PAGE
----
Danny Welbeck Should Embrace His Role as England's Utility Man at the World Cup

Nick MillerFeatured ColumnistMay 26, 2014

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Roy Hodgson has banned agents from the England camp during the World Cup, quite obviously keen to limit the distractions for his young squad. The futures of players such as Luke Shaw, Adam Lallana, Frank Lampard and James Milner are very much up in the air, but Hodgson cannot allow any sort of external concerns to tear his men away from the job at hand.

A name added to that list in recent weeks is Danny Welbeck, who has expressed his frustration with his current lot at Manchester United and didn't exactly give a definitive answer to the question of whether he'll be at Old Trafford next season.

Quoted by The Guardian, when asked if he was going to stay where he is, Welbeck said:

I’d rather not answer that question.

It does get frustrating. You want to play in a certain position and you’re not getting the opportunity to do that. It’s the same for everyone else when they are being played out of position and they don’t really like it.

Welbeck's season at United was a rather curious one, in that he never seemed to have a real place in the team, and when he did play it was, as he has complained, often not in his favoured position.

And yet, while Welbeck only started 15 games all season, he managed nine goals, one of the best starts-to-goals ratios in the Premier League.

Francisco Seco/Associated Press

However, it is not his goals that have won him a place in Hodgson's squad for Brazil, but his adaptability. In one of those classic situations where a player's ability to play in several positions harms him because of an inability to establish himself in one, Welbeck is being taken to the World Cup not as a specialist or starter in one position, but as a man who can fill in three or four. Welbeck can basically not just play but do well in all four attacking positions, be that on the left, right, behind a central striker or as that central striker.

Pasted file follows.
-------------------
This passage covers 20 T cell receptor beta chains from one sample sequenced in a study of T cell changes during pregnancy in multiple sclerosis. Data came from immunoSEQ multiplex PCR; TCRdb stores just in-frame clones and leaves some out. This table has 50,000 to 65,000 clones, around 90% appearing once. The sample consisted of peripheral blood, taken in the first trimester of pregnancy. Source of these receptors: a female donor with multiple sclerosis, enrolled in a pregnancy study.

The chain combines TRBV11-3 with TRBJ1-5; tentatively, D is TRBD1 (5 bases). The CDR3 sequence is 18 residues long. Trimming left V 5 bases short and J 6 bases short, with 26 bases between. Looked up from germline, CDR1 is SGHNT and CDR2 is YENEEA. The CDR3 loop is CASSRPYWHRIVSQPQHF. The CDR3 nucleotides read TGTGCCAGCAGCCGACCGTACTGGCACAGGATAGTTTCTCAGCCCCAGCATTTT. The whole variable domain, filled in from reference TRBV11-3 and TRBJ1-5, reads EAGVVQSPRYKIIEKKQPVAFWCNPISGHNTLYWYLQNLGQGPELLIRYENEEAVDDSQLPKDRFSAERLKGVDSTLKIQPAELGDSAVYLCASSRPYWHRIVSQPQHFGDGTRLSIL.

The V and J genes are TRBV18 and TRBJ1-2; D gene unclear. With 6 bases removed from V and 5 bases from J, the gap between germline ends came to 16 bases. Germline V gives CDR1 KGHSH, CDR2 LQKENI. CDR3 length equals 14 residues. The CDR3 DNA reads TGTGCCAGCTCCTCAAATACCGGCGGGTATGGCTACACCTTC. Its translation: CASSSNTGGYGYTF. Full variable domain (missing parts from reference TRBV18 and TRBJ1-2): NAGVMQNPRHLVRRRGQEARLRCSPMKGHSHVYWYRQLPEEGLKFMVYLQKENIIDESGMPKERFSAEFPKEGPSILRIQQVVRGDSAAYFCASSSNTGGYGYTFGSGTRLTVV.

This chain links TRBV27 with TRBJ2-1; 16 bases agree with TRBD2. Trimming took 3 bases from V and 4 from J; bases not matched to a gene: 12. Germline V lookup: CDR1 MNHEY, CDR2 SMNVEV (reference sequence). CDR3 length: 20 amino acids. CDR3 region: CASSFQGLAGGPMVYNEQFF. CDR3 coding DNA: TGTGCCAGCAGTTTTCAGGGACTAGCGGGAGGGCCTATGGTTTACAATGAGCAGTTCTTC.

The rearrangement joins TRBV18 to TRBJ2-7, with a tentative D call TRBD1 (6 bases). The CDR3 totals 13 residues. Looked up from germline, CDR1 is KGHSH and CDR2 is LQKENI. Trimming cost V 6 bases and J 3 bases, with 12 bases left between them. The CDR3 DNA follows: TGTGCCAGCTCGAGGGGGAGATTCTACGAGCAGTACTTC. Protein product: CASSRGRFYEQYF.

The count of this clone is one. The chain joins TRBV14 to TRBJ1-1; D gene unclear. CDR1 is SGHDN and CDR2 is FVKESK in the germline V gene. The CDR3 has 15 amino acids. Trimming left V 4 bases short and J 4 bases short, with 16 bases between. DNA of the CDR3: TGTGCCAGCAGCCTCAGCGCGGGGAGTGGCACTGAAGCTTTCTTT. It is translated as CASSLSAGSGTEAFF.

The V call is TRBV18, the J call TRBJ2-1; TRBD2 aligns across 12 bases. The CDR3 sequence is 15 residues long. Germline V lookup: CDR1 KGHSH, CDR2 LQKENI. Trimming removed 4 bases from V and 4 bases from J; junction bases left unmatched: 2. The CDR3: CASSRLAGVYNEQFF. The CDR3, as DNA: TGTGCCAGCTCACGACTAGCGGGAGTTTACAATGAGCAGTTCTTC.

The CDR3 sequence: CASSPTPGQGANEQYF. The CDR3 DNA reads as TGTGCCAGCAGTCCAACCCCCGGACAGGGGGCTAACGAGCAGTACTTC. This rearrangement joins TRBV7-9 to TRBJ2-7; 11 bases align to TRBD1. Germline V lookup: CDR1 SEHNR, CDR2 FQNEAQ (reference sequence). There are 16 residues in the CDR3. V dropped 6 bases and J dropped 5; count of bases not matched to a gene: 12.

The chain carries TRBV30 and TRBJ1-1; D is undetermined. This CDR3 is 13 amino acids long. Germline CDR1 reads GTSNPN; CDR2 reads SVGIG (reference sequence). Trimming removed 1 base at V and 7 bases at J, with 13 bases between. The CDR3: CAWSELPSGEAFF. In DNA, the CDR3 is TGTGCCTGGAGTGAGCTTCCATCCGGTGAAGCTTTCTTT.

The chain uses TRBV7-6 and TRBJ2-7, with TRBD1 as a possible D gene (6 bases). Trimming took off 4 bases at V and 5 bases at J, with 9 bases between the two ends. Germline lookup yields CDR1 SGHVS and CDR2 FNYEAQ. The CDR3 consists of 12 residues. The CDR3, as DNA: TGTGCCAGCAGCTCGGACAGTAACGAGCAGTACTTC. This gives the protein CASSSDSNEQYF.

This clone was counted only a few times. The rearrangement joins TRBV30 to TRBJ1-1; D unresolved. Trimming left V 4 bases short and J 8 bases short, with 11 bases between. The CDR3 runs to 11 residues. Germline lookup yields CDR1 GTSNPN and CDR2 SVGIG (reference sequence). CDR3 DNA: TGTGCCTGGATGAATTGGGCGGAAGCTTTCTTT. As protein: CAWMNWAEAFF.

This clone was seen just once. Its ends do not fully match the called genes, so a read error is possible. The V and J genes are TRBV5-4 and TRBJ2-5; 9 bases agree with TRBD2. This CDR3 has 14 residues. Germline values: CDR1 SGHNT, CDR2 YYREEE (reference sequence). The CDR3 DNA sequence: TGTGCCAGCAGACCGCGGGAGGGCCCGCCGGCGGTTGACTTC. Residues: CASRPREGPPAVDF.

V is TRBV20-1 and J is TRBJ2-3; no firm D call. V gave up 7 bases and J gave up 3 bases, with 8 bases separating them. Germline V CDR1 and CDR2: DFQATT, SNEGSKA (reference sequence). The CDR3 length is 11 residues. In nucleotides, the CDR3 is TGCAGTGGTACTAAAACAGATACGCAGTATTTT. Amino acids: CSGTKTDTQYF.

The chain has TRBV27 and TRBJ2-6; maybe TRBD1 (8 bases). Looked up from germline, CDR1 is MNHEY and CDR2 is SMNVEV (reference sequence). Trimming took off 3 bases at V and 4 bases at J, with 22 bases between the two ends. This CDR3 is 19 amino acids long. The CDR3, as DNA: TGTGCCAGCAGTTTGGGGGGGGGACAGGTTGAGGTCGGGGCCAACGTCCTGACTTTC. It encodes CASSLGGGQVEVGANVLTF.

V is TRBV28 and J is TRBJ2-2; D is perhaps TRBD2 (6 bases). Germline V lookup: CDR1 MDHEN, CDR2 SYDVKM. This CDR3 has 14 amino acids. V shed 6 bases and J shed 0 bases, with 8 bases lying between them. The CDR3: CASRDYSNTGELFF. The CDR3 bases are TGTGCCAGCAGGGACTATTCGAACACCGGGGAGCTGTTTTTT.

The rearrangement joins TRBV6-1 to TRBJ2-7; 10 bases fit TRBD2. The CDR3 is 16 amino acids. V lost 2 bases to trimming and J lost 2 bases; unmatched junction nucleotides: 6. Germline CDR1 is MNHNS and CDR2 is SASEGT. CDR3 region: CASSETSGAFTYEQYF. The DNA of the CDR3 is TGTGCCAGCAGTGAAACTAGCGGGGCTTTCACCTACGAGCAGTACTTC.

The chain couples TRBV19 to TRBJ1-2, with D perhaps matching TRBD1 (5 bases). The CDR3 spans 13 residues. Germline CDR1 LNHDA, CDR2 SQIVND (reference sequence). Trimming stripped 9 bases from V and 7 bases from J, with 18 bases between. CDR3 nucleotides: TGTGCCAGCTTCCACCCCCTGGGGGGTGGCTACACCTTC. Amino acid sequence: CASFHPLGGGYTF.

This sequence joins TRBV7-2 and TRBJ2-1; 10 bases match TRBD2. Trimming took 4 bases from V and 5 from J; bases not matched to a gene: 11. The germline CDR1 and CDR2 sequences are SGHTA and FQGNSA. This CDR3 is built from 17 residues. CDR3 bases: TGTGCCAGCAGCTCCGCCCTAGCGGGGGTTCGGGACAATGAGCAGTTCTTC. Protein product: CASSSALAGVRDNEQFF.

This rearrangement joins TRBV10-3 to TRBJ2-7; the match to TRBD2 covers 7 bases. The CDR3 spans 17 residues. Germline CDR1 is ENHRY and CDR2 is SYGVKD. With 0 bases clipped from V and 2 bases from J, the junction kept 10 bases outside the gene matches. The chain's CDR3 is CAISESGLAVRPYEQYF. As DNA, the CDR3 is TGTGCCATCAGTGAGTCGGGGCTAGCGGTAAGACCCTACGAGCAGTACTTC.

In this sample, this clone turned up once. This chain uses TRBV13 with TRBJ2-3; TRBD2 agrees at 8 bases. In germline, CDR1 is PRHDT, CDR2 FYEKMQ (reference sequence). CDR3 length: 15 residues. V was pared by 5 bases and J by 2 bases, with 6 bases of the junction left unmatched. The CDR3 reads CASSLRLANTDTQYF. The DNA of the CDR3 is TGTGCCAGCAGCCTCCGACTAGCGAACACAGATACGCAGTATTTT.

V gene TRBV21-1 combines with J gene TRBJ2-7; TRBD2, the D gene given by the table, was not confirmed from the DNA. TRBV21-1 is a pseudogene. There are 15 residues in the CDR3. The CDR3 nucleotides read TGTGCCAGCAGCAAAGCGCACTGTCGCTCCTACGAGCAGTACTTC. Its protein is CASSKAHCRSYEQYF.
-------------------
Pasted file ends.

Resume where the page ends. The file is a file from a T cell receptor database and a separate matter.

It would be tough to argue that he is exceptional in any of those spots, but he is undoubtedly very good in all of them. His work rate and pace mean he is an able performer on the wings both in attack and defence, his creativity is underrated so he can do well in a No. 10 role, while his scoring record shows his finishing has improved over the last year or so.

On his positional play, Welbeck said, again in The Guardian:

It depends what formation we are playing. On the left of a four-man midfield there are a lot more defensive duties so you can’t find the time to keep attacking. But if you’re on the left of a 4-3-3, I find that position really good. I can play in any formation but, if I play on the left, I’d rather play there if there are three in midfield.

Francisco Seco/Associated Press

Welbeck is also one of those players who seems to perform better for his country than for his club. As we've established, his performances for United have been patchy, possibly due to being shifted around, but he has always been consistent for England, particularly for Hodgson. Sven-Goran Eriksson had Darius Vassell, and Hodgson has an upgrade in that respect with Welbeck.

Welbeck obviously wants to make a name for himself only as a striker, but he won't have the chance to do that this summer. He is the archetypal "good man to have around," and both he and England should embrace that.